where v = k expresses the semisaturation constant a as a fraction of the carry-ing
capacity k, 8 = !:!:. is the quotient of the linear growth rates of both species,
r
and /3 = R.nax 'Y is the analogue of 'Y -note that the factor is the inverse fraction
r
of the one used to define the zooplankton unit. Actually, f3 plays no role in the
analyses to follow; instead, the dimensionless combination w = % is introduced
for the sake of simplicity, notational convenience, and interpretability. It is
interesting to observe that w measures how large the linear decay rate μ of zoo-plankton
is with respect to the maximum rate -rR.nax of zooplankton biomass
creation out of phytoplankton. This remark will often be used in the sequel.
2.2 Singular points and their stability
For any initial condition (p0 , zo) in the first orthant of the phase plane, the
corresponding orbit never leaves it, for it follows from the model construction
that both the p-axis and the z-axis are trajectories of the system. The analysis
is therefore restricted to this area.
The manifold z' = O is the union of the p-axis and the line
p=vJ1 -ww '
while the p' = O manifold is formed by the z-axis and the curve, asymptotic to
the z-axis when p-+ O, defined by the equation
(1 - p)(v2 + p2)
z= .
p
The above equations show immediately that two conditions must be fulfilled
for the system to have a singular point interior to the first orthant:
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w<l andp<l
the other only two singular points being {O, O) and {1, O) for any choice of the
parameter values. Note also the equivalence
p<l{=:}v<J~-1.
It is straightforward to show that {O, O) is a saddle point whose stable and
unstable manifolds are the z-axis and the p-axis respectively . The point {1, O)
is also a saddle point with the p-axis as stable manifold -stated simply, this
means that the restricted dynamics is given by a logistic-, while the unstable
manifold is locally given by the curve z = {1 - p)(v2 + p2)/p.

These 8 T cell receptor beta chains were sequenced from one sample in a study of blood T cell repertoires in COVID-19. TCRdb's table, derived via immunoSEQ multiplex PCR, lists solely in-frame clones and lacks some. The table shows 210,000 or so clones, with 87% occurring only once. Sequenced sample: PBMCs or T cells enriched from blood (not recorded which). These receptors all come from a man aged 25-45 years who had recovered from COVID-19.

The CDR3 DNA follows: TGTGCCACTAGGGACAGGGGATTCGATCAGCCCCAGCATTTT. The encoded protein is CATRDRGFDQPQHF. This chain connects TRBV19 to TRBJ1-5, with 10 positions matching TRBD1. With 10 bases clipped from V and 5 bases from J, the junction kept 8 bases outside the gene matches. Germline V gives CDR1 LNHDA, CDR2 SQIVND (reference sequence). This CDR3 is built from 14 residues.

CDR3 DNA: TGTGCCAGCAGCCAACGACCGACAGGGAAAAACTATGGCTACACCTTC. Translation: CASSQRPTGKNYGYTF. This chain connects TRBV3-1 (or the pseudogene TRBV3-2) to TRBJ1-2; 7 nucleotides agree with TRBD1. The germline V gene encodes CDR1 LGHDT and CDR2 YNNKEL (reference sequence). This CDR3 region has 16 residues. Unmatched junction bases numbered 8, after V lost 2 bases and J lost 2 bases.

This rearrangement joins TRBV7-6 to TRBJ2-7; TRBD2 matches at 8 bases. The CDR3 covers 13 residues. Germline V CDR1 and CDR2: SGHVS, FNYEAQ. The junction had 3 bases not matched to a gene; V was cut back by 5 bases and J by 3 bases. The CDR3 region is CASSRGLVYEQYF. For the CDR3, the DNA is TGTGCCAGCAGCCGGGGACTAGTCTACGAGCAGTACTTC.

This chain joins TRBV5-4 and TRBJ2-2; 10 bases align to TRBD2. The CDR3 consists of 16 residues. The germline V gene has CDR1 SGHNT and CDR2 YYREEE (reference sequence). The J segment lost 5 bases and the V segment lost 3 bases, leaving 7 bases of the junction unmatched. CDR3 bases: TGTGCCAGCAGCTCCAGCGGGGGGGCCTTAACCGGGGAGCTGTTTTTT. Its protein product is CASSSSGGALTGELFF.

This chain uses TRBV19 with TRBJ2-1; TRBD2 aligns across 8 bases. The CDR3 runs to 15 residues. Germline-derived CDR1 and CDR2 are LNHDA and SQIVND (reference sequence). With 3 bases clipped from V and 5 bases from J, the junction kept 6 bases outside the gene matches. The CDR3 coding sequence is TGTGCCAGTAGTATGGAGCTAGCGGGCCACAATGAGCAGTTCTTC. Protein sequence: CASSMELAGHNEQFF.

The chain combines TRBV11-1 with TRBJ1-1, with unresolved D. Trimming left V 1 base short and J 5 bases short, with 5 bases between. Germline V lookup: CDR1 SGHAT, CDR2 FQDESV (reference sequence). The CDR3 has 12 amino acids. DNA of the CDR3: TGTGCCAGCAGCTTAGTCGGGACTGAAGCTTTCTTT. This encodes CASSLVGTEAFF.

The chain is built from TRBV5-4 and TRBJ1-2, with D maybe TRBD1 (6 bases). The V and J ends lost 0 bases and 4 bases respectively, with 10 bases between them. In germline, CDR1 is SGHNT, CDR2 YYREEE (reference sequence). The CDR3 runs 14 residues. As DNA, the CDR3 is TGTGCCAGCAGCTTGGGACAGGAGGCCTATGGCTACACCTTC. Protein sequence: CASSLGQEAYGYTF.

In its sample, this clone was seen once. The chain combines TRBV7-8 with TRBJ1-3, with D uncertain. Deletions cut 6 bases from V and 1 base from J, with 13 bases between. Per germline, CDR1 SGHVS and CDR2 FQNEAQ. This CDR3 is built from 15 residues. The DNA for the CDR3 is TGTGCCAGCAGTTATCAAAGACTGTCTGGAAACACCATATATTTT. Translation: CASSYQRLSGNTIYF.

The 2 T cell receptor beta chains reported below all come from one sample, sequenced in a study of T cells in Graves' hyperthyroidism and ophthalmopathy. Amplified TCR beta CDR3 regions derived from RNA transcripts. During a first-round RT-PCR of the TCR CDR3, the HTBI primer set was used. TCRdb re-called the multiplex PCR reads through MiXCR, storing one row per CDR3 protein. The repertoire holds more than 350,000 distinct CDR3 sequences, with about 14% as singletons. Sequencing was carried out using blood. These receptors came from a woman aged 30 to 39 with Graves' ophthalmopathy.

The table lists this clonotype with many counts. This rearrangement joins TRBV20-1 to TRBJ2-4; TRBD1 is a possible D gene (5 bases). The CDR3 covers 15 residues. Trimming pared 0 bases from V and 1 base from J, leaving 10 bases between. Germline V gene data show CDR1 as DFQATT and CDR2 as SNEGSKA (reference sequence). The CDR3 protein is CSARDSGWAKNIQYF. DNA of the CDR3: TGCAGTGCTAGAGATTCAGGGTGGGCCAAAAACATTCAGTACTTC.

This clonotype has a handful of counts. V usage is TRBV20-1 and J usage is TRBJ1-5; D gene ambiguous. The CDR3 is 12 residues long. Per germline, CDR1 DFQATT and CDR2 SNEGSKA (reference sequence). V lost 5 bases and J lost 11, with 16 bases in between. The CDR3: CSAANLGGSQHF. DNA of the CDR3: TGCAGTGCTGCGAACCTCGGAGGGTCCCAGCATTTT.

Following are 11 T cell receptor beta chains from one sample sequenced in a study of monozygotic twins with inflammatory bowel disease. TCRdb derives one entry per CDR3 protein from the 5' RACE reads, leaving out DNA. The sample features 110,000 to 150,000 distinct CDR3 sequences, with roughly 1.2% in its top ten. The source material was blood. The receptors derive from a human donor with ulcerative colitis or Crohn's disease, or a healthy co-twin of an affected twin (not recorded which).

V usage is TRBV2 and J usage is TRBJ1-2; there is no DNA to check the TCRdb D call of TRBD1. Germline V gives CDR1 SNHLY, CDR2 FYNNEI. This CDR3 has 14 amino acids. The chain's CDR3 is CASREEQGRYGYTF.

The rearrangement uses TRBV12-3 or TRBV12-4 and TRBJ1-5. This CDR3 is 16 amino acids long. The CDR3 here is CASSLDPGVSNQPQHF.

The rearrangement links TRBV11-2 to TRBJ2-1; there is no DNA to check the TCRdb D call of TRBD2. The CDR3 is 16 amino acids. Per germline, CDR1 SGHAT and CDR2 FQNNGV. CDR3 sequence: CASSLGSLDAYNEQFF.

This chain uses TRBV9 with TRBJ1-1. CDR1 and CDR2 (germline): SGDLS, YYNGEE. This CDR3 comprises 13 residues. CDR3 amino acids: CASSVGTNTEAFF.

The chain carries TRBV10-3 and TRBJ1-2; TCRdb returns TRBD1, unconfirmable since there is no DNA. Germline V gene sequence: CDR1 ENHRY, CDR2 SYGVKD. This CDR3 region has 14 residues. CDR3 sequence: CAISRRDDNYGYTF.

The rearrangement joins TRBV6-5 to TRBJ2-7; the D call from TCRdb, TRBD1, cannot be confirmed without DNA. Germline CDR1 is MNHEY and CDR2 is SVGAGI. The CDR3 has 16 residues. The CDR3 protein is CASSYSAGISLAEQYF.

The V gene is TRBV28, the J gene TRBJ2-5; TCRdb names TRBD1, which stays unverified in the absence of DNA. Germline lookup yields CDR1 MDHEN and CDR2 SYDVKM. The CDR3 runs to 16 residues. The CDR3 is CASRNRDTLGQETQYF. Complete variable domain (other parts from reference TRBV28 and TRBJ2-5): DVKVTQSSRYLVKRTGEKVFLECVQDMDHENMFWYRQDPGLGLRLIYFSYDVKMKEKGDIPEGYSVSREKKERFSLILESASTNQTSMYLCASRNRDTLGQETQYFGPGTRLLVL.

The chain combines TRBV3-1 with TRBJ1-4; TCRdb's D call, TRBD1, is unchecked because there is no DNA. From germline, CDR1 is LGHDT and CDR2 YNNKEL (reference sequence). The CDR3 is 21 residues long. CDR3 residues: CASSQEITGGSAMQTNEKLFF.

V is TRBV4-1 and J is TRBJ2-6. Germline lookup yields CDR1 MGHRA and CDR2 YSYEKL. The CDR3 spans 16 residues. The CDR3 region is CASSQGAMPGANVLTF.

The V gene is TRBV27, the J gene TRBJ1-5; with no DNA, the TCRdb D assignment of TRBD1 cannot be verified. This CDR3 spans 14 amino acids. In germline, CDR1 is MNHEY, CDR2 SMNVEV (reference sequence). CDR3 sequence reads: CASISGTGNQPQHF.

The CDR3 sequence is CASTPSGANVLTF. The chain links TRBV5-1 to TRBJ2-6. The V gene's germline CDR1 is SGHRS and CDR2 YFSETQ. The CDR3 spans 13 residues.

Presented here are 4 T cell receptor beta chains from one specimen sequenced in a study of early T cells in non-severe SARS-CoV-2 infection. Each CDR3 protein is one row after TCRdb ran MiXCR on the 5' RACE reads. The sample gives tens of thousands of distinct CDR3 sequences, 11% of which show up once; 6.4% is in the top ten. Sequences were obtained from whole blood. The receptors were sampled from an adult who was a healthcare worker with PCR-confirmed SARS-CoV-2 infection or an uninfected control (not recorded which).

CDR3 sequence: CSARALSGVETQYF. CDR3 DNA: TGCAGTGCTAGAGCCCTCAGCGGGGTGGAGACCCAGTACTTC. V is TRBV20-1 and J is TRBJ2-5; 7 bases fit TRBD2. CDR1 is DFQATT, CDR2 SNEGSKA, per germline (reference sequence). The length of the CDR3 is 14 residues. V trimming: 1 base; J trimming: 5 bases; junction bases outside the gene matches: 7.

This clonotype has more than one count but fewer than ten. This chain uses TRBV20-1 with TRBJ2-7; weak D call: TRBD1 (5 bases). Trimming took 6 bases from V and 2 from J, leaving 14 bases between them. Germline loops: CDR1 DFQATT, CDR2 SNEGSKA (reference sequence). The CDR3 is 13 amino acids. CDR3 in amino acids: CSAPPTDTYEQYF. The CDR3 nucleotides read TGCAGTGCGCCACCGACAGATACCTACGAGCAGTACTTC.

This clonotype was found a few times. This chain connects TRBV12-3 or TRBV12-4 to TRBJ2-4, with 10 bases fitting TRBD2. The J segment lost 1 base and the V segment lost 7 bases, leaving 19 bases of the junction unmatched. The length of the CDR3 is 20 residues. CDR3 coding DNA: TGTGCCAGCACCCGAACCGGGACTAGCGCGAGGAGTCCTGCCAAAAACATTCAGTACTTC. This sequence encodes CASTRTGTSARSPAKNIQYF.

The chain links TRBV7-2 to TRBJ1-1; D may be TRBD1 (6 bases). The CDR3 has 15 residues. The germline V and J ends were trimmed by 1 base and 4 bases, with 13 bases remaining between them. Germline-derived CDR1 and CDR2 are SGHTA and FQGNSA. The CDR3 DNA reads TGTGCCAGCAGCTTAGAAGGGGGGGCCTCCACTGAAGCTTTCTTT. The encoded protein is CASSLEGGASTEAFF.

Once the two conditions w < 1 and p < 1 are met, the singular point
in the interior of the first orthant is the unique intersection point of the curves
(Figure 1):
p=vv1-~w
{1 - p)(v2 + p2)
z= .
p
The relationship between v and w governs the stability of this singular point, and
in case there should existan stability shift for sorne pair(s) (w, v), a bifurcation
problem must be considered. This is the aim of the next section.
2.3 A bifurcation analysis
2.3.1 The shape of the p' = O manifold
From a geometric viewpoint the stability of the singular point depends on the
shape of the curved component of the p' = O manifold, the curve
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(1 - p)(112 + p2)
Z= .
p
112 + p2
Its slope ---¡¡.-- + 2(1- p) depends (Figure 2) on the parameter 11. For large
11 the slope is always negative and the curve descends monotonically from +oo
to O along the interval (O, 1]. This is easily proved: Writing
112 + p2 112
--¡¡.--+2(1-p) = 1-2p- p2 <o
2
in the form 2p+ ~ > 1, it follows trivially that it suffices to take 11 large enough
for the inequality to hold. To quantify how large 11 must be, consider that the
minimum m of the expression 2p + 11: occurs when Pm satisfies 2 - 2: = O,
P Pin
2
or equivalently Pm = 11213. Therefore m > 1 if 211213 + ; 13 = 311213 > 1, or
11 > llcrit = ¡¡; = 0.19245 ...
For 11 < 11 crit, two extrema -a minimum and a maximum- appear at the
values Pmin and Pmax1 with O < Pmin < Pmax < l. Therefore the slope of the
curve is positive in the interval (pmin, Pmax) , its graph shows a characteristic
hump form, and the linear stability analysis of the point (p*, z*) depends on
whether p* E (pmin, Pmax) or not. To see when this is the case, write:
.~ Pmin <p =11y~ <Pmax
to obtain the following estimates for w:
that must be satisfied (remember that 11 < llcrit) for the singular point (p*, z*)
to be in the "uphill" part of the hump, to the left of the maximum. When this is
the case, an annular closed region around the singular point can be determined
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in phase space such that any orbit entering it will remain there forever, so the
Poincaré-Bendixson theorem is applied and a limit cycle exists. See Arrowsmith
and Place (1994); Verhulst (1990).
2.3.2 Numerical analyses in the (w, v) plane
The model dynamics depends essentially on the two parameters w and v, and
the bifurcation analysis amounts to study those sets of pairs (w, v) for which
the qualitative aspect of the phase portrait is the same. In this model no simple
expressions for Pmin and Pmax can be obtained for general 11, so the following step
will be the numerical analysis of sorne geometrical shapes in the (w, v) plane.
Remember that the conditions for the existence of a singular point in the
first orthant amount to
w < 1 and v < V~ -1
so the set of feasible pairs in the (w, v) plane is the open set n limited by the
positive w-axis, the positive 11-axis and the graph of v = J ~ -1 (Figure 3).
By establishing a grid over n and computing the eigenvalues ..\(w, v) of the
jacobian matrix at the grid points, the transition from two negative real eigen-values
to negative real part complex ones, and from these to positive real part
complex ones can be tracked across two parabola-like curves that can be de-termined
by fitting adequate trigonometric polynomials to the observed points.